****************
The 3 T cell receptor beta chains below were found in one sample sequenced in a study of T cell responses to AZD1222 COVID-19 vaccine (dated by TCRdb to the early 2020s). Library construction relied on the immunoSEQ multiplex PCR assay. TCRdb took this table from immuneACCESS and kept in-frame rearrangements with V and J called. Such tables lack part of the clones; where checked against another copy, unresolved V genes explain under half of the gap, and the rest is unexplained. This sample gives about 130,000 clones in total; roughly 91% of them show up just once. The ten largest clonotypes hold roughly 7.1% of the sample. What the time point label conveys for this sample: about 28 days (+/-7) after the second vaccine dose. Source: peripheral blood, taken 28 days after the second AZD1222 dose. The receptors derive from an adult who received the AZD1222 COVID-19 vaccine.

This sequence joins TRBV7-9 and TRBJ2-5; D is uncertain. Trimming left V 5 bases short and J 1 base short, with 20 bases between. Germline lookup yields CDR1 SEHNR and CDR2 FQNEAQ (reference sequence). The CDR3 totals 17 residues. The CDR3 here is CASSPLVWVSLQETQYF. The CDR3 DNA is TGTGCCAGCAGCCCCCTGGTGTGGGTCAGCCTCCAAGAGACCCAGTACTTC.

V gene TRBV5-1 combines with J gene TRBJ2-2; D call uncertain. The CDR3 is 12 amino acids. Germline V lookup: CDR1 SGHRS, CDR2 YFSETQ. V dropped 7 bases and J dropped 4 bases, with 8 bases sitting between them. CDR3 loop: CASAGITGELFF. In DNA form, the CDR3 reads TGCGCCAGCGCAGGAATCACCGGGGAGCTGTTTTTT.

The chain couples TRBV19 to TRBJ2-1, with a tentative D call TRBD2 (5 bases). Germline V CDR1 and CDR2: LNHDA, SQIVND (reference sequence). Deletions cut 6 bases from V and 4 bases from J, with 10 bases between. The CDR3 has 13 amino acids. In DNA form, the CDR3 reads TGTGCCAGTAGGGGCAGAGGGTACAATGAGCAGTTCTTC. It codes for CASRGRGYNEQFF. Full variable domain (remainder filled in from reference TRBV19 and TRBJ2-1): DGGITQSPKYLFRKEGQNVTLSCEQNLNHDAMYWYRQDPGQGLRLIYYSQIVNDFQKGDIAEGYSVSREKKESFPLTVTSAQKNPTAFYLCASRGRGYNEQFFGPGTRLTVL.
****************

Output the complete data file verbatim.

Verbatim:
The 3 T cell receptor beta chains below were found in one sample sequenced in a study of T cell responses to AZD1222 COVID-19 vaccine (dated by TCRdb to the early 2020s). Library construction relied on the immunoSEQ multiplex PCR assay. TCRdb took this table from immuneACCESS and kept in-frame rearrangements with V and J called. Such tables lack part of the clones; where checked against another copy, unresolved V genes explain under half of the gap, and the rest is unexplained. This sample gives about 130,000 clones in total; roughly 91% of them show up just once. The ten largest clonotypes hold roughly 7.1% of the sample. What the time point label conveys for this sample: about 28 days (+/-7) after the second vaccine dose. Source: peripheral blood, taken 28 days after the second AZD1222 dose. The receptors derive from an adult who received the AZD1222 COVID-19 vaccine.

This sequence joins TRBV7-9 and TRBJ2-5; D is uncertain. Trimming left V 5 bases short and J 1 base short, with 20 bases between. Germline lookup yields CDR1 SEHNR and CDR2 FQNEAQ (reference sequence). The CDR3 totals 17 residues. The CDR3 here is CASSPLVWVSLQETQYF. The CDR3 DNA is TGTGCCAGCAGCCCCCTGGTGTGGGTCAGCCTCCAAGAGACCCAGTACTTC.

V gene TRBV5-1 combines with J gene TRBJ2-2; D call uncertain. The CDR3 is 12 amino acids. Germline V lookup: CDR1 SGHRS, CDR2 YFSETQ. V dropped 7 bases and J dropped 4 bases, with 8 bases sitting between them. CDR3 loop: CASAGITGELFF. In DNA form, the CDR3 reads TGCGCCAGCGCAGGAATCACCGGGGAGCTGTTTTTT.

The chain couples TRBV19 to TRBJ2-1, with a tentative D call TRBD2 (5 bases). Germline V CDR1 and CDR2: LNHDA, SQIVND (reference sequence). Deletions cut 6 bases from V and 4 bases from J, with 10 bases between. The CDR3 has 13 amino acids. In DNA form, the CDR3 reads TGTGCCAGTAGGGGCAGAGGGTACAATGAGCAGTTCTTC. It codes for CASRGRGYNEQFF. Full variable domain (remainder filled in from reference TRBV19 and TRBJ2-1): DGGITQSPKYLFRKEGQNVTLSCEQNLNHDAMYWYRQDPGQGLRLIYYSQIVNDFQKGDIAEGYSVSREKKESFPLTVTSAQKNPTAFYLCASRGRGYNEQFFGPGTRLTVL.